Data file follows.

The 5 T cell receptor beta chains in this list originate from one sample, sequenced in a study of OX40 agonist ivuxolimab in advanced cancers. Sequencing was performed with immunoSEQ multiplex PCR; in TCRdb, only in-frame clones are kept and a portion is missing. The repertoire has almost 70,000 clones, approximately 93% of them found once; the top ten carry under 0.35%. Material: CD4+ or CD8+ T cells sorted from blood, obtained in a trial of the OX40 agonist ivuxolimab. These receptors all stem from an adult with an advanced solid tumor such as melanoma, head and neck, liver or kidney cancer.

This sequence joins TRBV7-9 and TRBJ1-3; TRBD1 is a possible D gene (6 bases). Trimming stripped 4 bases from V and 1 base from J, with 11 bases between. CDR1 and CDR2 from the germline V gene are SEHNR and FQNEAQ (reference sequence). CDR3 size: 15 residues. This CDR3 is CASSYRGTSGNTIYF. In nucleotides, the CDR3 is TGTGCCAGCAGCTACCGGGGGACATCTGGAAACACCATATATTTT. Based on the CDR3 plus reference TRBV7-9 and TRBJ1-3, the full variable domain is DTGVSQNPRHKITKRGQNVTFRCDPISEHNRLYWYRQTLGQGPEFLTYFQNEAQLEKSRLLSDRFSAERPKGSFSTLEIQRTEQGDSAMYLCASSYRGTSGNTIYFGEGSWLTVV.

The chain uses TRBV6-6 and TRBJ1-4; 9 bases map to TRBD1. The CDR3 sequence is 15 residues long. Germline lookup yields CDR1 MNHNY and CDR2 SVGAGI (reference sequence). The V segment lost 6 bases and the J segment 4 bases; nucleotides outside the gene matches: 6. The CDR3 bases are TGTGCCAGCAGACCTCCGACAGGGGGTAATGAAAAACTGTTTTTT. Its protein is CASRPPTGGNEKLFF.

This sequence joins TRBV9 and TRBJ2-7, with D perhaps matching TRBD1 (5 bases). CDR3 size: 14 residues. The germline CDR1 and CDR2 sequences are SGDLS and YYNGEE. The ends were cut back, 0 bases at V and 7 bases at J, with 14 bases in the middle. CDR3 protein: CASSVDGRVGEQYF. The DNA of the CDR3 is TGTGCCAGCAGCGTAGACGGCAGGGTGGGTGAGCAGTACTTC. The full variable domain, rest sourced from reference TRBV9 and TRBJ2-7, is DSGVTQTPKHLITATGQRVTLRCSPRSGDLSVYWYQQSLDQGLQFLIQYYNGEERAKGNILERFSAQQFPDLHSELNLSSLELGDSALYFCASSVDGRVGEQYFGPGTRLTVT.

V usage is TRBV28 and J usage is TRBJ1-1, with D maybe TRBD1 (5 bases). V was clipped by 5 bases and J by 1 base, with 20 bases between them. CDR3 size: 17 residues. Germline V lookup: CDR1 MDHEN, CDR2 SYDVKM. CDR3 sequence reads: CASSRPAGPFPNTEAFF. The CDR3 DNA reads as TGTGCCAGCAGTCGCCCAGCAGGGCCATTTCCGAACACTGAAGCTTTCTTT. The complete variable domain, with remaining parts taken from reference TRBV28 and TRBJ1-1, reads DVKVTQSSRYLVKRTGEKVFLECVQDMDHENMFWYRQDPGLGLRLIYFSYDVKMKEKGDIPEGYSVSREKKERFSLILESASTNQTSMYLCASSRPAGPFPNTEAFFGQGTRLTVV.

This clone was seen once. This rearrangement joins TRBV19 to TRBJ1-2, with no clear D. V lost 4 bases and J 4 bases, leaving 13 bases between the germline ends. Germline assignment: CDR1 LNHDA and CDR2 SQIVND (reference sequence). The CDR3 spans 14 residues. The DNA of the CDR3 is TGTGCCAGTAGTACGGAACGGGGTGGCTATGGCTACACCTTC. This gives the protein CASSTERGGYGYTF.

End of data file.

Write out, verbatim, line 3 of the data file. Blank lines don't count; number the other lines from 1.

The chain uses TRBV6-6 and TRBJ1-4; 9 bases map to TRBD1. The CDR3 sequence is 15 residues long. Germline lookup yields CDR1 MNHNY and CDR2 SVGAGI (reference sequence). The V segment lost 6 bases and the J segment 4 bases; nucleotides outside the gene matches: 6. The CDR3 bases are TGTGCCAGCAGACCTCCGACAGGGGGTAATGAAAAACTGTTTTTT. Its protein is CASRPPTGGNEKLFF.